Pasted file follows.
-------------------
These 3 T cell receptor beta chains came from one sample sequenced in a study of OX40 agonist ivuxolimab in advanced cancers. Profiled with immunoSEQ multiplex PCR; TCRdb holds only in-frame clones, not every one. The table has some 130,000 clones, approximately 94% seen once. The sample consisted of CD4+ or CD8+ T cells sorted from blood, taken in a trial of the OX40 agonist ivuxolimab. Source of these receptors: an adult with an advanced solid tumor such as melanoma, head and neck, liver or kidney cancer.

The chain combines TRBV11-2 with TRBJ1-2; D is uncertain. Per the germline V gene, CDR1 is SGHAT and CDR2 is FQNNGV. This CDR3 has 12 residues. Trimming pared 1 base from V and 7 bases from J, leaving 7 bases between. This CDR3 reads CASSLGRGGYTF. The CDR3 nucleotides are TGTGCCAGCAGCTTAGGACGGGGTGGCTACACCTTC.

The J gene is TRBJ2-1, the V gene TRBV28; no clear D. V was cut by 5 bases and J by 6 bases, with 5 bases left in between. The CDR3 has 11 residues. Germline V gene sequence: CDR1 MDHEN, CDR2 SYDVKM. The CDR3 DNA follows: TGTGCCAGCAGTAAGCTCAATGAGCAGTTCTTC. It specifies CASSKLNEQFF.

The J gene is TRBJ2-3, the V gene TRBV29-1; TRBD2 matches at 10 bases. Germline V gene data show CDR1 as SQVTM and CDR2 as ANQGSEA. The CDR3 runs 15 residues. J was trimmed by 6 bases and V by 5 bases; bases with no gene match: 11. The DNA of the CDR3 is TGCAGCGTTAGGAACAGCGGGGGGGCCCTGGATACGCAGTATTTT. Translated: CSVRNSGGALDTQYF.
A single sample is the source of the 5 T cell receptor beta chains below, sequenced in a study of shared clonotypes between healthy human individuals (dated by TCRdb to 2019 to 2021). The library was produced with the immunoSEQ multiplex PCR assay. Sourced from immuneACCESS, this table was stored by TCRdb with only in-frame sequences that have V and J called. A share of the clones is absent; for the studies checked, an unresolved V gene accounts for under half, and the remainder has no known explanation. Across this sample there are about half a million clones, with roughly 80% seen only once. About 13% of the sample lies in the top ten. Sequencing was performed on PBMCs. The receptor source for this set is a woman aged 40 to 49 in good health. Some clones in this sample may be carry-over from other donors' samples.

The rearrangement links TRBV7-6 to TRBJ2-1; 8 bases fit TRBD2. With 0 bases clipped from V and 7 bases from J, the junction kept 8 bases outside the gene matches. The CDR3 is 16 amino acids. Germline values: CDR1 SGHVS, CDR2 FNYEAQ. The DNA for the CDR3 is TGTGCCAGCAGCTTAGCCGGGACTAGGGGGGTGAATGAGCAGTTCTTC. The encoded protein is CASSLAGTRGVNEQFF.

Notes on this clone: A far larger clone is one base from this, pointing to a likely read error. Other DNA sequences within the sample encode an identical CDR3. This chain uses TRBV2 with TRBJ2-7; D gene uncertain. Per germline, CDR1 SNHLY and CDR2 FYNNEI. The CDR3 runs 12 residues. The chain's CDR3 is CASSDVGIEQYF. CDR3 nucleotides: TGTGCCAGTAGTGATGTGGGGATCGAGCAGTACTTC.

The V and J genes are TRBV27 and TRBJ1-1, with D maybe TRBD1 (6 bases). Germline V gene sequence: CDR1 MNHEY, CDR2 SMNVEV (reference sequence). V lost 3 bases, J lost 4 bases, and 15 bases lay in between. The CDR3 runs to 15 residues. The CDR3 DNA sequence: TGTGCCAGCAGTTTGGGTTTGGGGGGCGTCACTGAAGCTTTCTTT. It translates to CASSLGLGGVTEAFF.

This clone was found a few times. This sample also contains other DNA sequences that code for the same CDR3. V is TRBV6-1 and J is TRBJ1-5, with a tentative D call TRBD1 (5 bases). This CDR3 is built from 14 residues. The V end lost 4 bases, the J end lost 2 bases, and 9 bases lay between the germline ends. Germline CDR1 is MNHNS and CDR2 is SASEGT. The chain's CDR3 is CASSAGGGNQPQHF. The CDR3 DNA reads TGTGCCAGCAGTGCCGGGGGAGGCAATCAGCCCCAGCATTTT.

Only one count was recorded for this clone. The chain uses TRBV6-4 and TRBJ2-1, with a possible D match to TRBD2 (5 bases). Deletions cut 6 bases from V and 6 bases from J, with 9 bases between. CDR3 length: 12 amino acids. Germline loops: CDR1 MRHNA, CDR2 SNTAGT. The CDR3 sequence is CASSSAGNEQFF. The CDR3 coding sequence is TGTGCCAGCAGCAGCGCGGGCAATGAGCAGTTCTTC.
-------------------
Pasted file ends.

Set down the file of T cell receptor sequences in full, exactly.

These 3 T cell receptor beta chains came from one sample sequenced in a study of OX40 agonist ivuxolimab in advanced cancers. Profiled with immunoSEQ multiplex PCR; TCRdb holds only in-frame clones, not every one. The table has some 130,000 clones, approximately 94% seen once. The sample consisted of CD4+ or CD8+ T cells sorted from blood, taken in a trial of the OX40 agonist ivuxolimab. Source of these receptors: an adult with an advanced solid tumor such as melanoma, head and neck, liver or kidney cancer.

The chain combines TRBV11-2 with TRBJ1-2; D is uncertain. Per the germline V gene, CDR1 is SGHAT and CDR2 is FQNNGV. This CDR3 has 12 residues. Trimming pared 1 base from V and 7 bases from J, leaving 7 bases between. This CDR3 reads CASSLGRGGYTF. The CDR3 nucleotides are TGTGCCAGCAGCTTAGGACGGGGTGGCTACACCTTC.

The J gene is TRBJ2-1, the V gene TRBV28; no clear D. V was cut by 5 bases and J by 6 bases, with 5 bases left in between. The CDR3 has 11 residues. Germline V gene sequence: CDR1 MDHEN, CDR2 SYDVKM. The CDR3 DNA follows: TGTGCCAGCAGTAAGCTCAATGAGCAGTTCTTC. It specifies CASSKLNEQFF.

The J gene is TRBJ2-3, the V gene TRBV29-1; TRBD2 matches at 10 bases. Germline V gene data show CDR1 as SQVTM and CDR2 as ANQGSEA. The CDR3 runs 15 residues. J was trimmed by 6 bases and V by 5 bases; bases with no gene match: 11. The DNA of the CDR3 is TGCAGCGTTAGGAACAGCGGGGGGGCCCTGGATACGCAGTATTTT. Translated: CSVRNSGGALDTQYF.
A single sample is the source of the 5 T cell receptor beta chains below, sequenced in a study of shared clonotypes between healthy human individuals (dated by TCRdb to 2019 to 2021). The library was produced with the immunoSEQ multiplex PCR assay. Sourced from immuneACCESS, this table was stored by TCRdb with only in-frame sequences that have V and J called. A share of the clones is absent; for the studies checked, an unresolved V gene accounts for under half, and the remainder has no known explanation. Across this sample there are about half a million clones, with roughly 80% seen only once. About 13% of the sample lies in the top ten. Sequencing was performed on PBMCs. The receptor source for this set is a woman aged 40 to 49 in good health. Some clones in this sample may be carry-over from other donors' samples.

The rearrangement links TRBV7-6 to TRBJ2-1; 8 bases fit TRBD2. With 0 bases clipped from V and 7 bases from J, the junction kept 8 bases outside the gene matches. The CDR3 is 16 amino acids. Germline values: CDR1 SGHVS, CDR2 FNYEAQ. The DNA for the CDR3 is TGTGCCAGCAGCTTAGCCGGGACTAGGGGGGTGAATGAGCAGTTCTTC. The encoded protein is CASSLAGTRGVNEQFF.

Notes on this clone: A far larger clone is one base from this, pointing to a likely read error. Other DNA sequences within the sample encode an identical CDR3. This chain uses TRBV2 with TRBJ2-7; D gene uncertain. Per germline, CDR1 SNHLY and CDR2 FYNNEI. The CDR3 runs 12 residues. The chain's CDR3 is CASSDVGIEQYF. CDR3 nucleotides: TGTGCCAGTAGTGATGTGGGGATCGAGCAGTACTTC.

The V and J genes are TRBV27 and TRBJ1-1, with D maybe TRBD1 (6 bases). Germline V gene sequence: CDR1 MNHEY, CDR2 SMNVEV (reference sequence). V lost 3 bases, J lost 4 bases, and 15 bases lay in between. The CDR3 runs to 15 residues. The CDR3 DNA sequence: TGTGCCAGCAGTTTGGGTTTGGGGGGCGTCACTGAAGCTTTCTTT. It translates to CASSLGLGGVTEAFF.

This clone was found a few times. This sample also contains other DNA sequences that code for the same CDR3. V is TRBV6-1 and J is TRBJ1-5, with a tentative D call TRBD1 (5 bases). This CDR3 is built from 14 residues. The V end lost 4 bases, the J end lost 2 bases, and 9 bases lay between the germline ends. Germline CDR1 is MNHNS and CDR2 is SASEGT. The chain's CDR3 is CASSAGGGNQPQHF. The CDR3 DNA reads TGTGCCAGCAGTGCCGGGGGAGGCAATCAGCCCCAGCATTTT.

Only one count was recorded for this clone. The chain uses TRBV6-4 and TRBJ2-1, with a possible D match to TRBD2 (5 bases). Deletions cut 6 bases from V and 6 bases from J, with 9 bases between. CDR3 length: 12 amino acids. Germline loops: CDR1 MRHNA, CDR2 SNTAGT. The CDR3 sequence is CASSSAGNEQFF. The CDR3 coding sequence is TGTGCCAGCAGCAGCGCGGGCAATGAGCAGTTCTTC.